step in an administrative investigation and it is not a determination of the guilt of the civil service
employee. 4he maximum period for preventive suspension, however, is 23 days from the date of the
suspension. Earia de la !ru8A preventive suspension was sixty *.3% days more than the maximum
prescribed by law. 4he additional sixty *.3% daysA suspension was, therefore not only un#ustified but
unlawful. -he should be entitled, therefore, to bac&wages corresponding to the sixty *.3% days.
10. Fpon his appointment as Division !hief, Guan de la !ru8 immediately assumed office and discharged
the functions of his office on "ugust 1, 233;. Fn&nown to Guan de la !ru8, a similar appointment to the
same position in the same office was issued to Earia de la !ru8 on Guly 1, 233; and who immediately too&
her oath but did not report to office. ?xplain the character of each of the appointment. hat remedy, if
any, does Earia de la !ru8 have? *13 pts.% 4he appointments of Guan de la !ru8 and Earia de la !ru8 are
both valid. It does not appear, however, that Guan de la !ru8 too& his oath of office before discharging the
functions of his office. He is at best a de facto officer. Earia de la !ru8 having accepted the appointment
and having ta&en her oath, she is considered the de #ure officer. Her remedy is to file an action for 'uo
warranto not later than one year from "ugust 1, 122;.
15. Fnder the Babor !ode, an appeal from the decision of the Babor "rbiter shall be made to the
:ational Babor <elations !ommission *:B<!% within ten *13% days from receipt of the decision. "ggrieved
by the decision of the Babor "rbiter in the complaint for illegal dismissal filed by its ,ice /resident, C)D
Eining !orp. filed a petition for review directly with the !ourt of "ppeals on the sole ground that the :B<!
is without #urisdiction over the complaint for illegal dismissal because the employee concerned is an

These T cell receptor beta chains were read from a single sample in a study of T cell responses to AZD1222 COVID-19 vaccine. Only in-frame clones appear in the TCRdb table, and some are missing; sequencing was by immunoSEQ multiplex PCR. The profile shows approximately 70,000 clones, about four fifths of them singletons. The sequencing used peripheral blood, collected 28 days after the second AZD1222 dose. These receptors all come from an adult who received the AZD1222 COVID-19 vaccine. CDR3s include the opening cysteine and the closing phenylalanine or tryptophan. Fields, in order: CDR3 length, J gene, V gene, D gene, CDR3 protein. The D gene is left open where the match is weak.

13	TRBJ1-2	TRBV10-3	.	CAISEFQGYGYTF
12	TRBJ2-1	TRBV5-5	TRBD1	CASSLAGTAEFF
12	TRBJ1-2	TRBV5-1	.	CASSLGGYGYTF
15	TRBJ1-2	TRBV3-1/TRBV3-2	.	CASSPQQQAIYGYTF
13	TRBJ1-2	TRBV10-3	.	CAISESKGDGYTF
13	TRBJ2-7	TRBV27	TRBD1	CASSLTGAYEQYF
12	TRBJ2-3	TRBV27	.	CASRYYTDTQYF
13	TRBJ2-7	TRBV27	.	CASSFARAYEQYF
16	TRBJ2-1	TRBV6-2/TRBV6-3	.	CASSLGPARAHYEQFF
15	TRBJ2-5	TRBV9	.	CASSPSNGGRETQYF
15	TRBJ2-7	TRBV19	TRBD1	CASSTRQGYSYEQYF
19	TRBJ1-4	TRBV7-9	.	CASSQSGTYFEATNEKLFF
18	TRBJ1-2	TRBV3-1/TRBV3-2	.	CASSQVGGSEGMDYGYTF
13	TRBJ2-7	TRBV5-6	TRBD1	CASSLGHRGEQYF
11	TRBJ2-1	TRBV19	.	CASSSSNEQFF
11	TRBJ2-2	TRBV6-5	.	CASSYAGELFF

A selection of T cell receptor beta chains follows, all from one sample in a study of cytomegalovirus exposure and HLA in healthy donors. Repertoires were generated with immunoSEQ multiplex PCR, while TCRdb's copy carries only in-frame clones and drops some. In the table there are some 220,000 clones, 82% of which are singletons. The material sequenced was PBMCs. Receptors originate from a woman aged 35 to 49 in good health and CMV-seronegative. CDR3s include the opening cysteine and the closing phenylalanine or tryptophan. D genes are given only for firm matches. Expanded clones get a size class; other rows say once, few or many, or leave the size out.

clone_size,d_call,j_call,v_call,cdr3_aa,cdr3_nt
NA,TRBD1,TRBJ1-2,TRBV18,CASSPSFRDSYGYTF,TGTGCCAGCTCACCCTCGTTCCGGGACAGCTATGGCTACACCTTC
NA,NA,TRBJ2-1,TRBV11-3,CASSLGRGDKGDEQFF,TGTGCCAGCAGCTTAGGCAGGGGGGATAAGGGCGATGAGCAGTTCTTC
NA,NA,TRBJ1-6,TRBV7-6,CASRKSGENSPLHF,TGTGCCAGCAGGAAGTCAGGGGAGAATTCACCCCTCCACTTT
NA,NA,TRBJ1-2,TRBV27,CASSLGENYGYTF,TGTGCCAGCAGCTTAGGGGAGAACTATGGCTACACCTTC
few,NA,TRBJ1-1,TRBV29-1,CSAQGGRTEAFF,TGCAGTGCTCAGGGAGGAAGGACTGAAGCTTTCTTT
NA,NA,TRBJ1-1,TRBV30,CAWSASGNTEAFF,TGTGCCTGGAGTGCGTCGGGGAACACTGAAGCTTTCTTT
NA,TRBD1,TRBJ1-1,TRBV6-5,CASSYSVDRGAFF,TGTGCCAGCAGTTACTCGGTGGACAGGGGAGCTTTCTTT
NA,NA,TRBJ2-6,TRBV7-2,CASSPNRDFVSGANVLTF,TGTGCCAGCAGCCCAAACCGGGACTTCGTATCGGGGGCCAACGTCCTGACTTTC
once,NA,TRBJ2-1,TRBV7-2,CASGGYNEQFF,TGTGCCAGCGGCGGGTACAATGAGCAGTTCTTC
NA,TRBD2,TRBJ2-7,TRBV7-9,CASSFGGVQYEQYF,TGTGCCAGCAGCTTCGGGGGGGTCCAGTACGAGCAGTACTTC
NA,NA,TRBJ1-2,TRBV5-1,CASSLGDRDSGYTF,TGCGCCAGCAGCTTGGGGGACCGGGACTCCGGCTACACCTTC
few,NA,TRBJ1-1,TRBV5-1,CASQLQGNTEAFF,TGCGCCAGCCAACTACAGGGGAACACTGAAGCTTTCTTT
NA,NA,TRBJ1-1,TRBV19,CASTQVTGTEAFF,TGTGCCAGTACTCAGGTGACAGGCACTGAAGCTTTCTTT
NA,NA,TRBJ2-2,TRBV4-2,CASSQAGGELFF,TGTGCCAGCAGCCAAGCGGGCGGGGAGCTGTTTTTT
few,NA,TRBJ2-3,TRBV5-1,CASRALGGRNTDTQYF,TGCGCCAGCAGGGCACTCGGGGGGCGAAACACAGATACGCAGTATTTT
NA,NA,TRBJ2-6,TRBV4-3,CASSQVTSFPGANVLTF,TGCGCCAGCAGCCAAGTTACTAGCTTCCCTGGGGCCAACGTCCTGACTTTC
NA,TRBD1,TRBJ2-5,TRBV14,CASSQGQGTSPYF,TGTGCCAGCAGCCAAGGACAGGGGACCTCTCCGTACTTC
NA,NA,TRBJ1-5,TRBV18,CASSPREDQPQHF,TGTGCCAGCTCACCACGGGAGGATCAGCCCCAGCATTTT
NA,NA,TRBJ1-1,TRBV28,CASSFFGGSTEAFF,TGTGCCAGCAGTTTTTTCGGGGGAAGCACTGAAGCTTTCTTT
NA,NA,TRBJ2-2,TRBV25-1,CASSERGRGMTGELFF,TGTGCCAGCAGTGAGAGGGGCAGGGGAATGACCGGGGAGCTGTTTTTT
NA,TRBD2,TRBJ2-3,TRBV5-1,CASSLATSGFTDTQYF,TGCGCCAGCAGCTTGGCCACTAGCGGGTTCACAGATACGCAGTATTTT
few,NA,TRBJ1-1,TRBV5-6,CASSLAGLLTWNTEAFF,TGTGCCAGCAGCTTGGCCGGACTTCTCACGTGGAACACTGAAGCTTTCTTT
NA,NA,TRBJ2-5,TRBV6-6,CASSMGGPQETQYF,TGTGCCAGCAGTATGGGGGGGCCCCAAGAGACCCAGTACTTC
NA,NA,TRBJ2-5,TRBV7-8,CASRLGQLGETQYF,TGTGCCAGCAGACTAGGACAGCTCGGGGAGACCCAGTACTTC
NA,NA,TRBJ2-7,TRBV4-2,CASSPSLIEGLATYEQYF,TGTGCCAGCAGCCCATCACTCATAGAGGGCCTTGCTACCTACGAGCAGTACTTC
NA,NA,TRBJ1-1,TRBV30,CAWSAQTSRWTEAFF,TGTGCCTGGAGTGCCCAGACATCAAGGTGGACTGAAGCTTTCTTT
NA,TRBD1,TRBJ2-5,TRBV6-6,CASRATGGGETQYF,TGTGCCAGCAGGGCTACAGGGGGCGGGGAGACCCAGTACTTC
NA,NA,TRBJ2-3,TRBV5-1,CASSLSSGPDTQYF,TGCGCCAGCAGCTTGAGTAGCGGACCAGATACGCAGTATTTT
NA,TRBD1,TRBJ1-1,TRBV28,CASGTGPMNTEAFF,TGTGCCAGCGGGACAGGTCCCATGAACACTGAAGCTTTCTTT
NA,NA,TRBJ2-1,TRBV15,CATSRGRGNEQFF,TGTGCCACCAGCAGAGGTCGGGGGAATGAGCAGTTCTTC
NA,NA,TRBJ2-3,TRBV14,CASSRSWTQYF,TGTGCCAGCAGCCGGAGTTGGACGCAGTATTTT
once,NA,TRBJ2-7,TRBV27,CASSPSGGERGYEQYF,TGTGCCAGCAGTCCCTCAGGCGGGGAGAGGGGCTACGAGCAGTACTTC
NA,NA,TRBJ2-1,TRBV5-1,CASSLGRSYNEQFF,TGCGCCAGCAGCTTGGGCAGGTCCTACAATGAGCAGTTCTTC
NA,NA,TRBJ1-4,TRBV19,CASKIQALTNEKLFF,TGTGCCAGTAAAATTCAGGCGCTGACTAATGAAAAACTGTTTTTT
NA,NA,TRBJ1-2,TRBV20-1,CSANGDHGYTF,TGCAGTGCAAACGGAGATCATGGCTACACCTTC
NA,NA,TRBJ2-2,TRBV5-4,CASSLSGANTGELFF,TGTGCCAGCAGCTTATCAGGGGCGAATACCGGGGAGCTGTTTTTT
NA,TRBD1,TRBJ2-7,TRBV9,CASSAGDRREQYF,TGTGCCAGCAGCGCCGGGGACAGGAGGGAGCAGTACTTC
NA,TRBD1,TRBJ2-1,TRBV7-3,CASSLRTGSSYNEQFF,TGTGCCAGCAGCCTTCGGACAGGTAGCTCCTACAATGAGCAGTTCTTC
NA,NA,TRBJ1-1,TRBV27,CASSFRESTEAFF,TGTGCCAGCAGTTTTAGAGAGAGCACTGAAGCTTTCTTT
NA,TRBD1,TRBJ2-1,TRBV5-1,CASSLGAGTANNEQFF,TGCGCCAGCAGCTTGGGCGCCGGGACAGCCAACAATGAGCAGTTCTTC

elected officer of the company. If you were the Gustice designated to write the decision, how will you
resolve the issue? *13 pts.% 4he petition for review will have to be granted. 4he doctrine of exhaustion
of administrative remedies will not apply to this case because no administrative action is possible since
the 'uestion involved is purely a legal 'uestion. 4his is one of the exceptions to the application of the
doctrine of exhaustion of administrative remedies.
"lternative answer$ 4he petition will have to be denied because of non7exhaustion of administrative
remedies. C)D Eining !orporation should have filed an appeal before the :ational Babor <elations
!ommission pursuant to the provisions of the Babor !ode. 4he 'uestion involved is not a pure 'uestion of
law because it re'uires the prior determination of whether or not the ,ice /resident is an officer elected
by the @oard of Directors.
Each of the following questions requires two (2) answers. You have to give both correct answers for each
of the questions to be able to earn the full credit. If you give only one () correct answer! you will not earn
any credit.
1.. In illiam -ha&espeareAs play, "he #erchant of $enice, /ortia is the rich, beautiful and intelligent
heiress. Hor which character and in which other play did illiam -ha&espeare use the name /ortia?
/ortia, the wife of @rutus, in the tragedy Gulius !aesar.
19. 4he presumptive candidates for the F.-. /residency are two *2% members of the F.-. -enate, -en.
@arac& Ibama and -en. Gohn Ec!ain. hich F.-. states do they respectively represent? Illinois and